That said, I recently had a rambling conversation with a friend of mine, and realized part of the problem with the fighter is the standard “if it’s a real world skill, then anyone should be able to attempt it”. Fighters are the action heroes nonpareil of the D&D world. Action heroes are supremely competent at feats of movement so that they can get to where the action is. They should be acquiring jump speeds, swim speeds, climb speeds, icewalking, endure elements, and so forth. These thoughts are still too incoherent to propose specific changes.

Monk:
My favorite way to fit the monk into the D&D rubric has been to give them the name “Assassin”. There’s a few advantages to this: you can make them intelligence based (instead of wisdom), based on their roguish associations. You can let them keep fighting open-handed or give them dirks and suchlike with equanimity. Way of Shadow really does become ninjas, and that’s fine. This is not a new subclass so much as a new lens through which to view the class; I do recommend trying it but if I were publishing a product I’d restrict it to a sidebar or less.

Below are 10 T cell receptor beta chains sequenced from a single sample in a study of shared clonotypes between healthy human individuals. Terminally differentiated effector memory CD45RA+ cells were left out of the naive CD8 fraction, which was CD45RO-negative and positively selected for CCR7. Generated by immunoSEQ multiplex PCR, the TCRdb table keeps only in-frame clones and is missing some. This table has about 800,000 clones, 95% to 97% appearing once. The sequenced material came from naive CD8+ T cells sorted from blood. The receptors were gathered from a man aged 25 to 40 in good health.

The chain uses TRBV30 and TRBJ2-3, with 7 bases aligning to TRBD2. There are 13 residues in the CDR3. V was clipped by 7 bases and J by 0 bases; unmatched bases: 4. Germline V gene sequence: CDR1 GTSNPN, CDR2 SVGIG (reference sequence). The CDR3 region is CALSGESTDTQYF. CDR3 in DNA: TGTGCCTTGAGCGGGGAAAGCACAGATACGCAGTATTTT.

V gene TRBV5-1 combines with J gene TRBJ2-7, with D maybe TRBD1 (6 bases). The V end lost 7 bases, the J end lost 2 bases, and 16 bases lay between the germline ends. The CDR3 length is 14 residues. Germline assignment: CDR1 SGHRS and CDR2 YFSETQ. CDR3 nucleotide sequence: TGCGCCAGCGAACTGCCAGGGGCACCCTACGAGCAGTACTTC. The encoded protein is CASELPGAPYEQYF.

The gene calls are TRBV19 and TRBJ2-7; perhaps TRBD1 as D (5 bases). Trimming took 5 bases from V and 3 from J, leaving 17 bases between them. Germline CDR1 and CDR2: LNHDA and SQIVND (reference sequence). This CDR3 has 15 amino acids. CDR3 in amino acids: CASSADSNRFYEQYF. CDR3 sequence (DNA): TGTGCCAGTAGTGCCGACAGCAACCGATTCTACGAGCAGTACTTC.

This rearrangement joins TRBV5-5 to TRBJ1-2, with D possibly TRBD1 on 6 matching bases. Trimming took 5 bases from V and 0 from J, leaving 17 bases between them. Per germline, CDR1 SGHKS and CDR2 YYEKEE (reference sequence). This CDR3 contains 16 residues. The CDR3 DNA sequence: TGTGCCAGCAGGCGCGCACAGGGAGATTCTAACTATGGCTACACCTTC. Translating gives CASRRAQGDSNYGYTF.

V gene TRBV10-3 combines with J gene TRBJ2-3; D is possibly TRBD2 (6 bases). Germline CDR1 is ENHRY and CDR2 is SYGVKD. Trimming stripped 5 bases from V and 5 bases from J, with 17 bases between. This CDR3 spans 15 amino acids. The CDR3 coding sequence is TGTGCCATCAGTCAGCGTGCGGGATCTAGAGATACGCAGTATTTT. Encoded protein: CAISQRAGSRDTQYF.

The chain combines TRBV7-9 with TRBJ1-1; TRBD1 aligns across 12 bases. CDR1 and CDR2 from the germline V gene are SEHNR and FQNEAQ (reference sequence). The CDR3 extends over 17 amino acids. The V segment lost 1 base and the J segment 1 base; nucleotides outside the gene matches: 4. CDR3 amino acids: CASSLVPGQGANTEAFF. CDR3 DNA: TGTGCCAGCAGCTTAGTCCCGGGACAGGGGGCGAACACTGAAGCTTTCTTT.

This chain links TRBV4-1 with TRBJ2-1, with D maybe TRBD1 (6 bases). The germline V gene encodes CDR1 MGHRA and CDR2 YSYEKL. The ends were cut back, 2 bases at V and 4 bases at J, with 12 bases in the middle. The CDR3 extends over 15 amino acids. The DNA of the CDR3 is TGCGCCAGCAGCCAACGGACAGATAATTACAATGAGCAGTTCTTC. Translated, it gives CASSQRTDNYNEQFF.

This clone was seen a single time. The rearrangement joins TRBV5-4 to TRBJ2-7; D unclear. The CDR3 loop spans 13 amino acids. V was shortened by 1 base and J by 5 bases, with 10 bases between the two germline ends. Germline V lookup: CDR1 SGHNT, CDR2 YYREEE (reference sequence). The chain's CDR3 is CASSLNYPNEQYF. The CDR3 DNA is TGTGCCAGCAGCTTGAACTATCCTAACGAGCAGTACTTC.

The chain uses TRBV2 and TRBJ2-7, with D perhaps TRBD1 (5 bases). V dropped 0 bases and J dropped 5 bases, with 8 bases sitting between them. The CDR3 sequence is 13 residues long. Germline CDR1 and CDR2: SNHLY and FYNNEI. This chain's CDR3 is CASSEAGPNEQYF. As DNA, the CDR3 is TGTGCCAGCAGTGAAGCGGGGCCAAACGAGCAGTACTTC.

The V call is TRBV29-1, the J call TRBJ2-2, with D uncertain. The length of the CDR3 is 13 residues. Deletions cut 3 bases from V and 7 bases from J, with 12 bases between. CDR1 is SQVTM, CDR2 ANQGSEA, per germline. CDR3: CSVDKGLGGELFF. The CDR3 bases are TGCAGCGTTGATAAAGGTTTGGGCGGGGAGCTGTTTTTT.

Once you’ve decided “Assassin”, the schools get called Strategy; Open Hand is the Hollow Strategy; some more sneaky-shadowy-illusiony-stealthy school might be called the Phantom’s Strategy; something more poison-y status-effect-y might be the Viper’s Strategy.

I might also try to fit an inquisitor under here — All-seeing strategy? — but I don’t really know what it would look like. I think I also want a sort of battledancer (armor! emphasis on, like, polearms!) for sohei and elves to fit under here, but again, I’m not really sure how far I’d go with that.

Paladin:
This one is actually fine as is. I like the base class, and I like the PHB-style oaths. But since I have to fill in the SRD gaps… 🙂

I mentioned upthread the dervish didn’t feel like it fit into the barbarian and I stand by that. They’re inspired holy warriors who frenzy, but the holy is the more important part IMO. Paladin gets us the inspired holy part — and the turn undead comes from the oath of devotion, so there’s a slot for rage to fit right in.

So: Oath of Devotion (the SRD-paladin), Oath of Enlightenment (this putative frenzy-ing paladin), Oath of Menace (aura debuffs and vengeancing), and Oath of Strength (personal improvements, storm powers: here’s your priest of Thor!).

Ranger:
I like the ranger, but I have no idea what to do with it (and I get the feeling that I am not alone). I think the name of ranger is useful, as are the set of characters you might be able to squeeze into its skin. The specific rules are very slanted towards being a survivalist, which is no bad thing, but is definitely a bit less than could be done with the chassis in the right hands (compare with the fighter or the wizard…).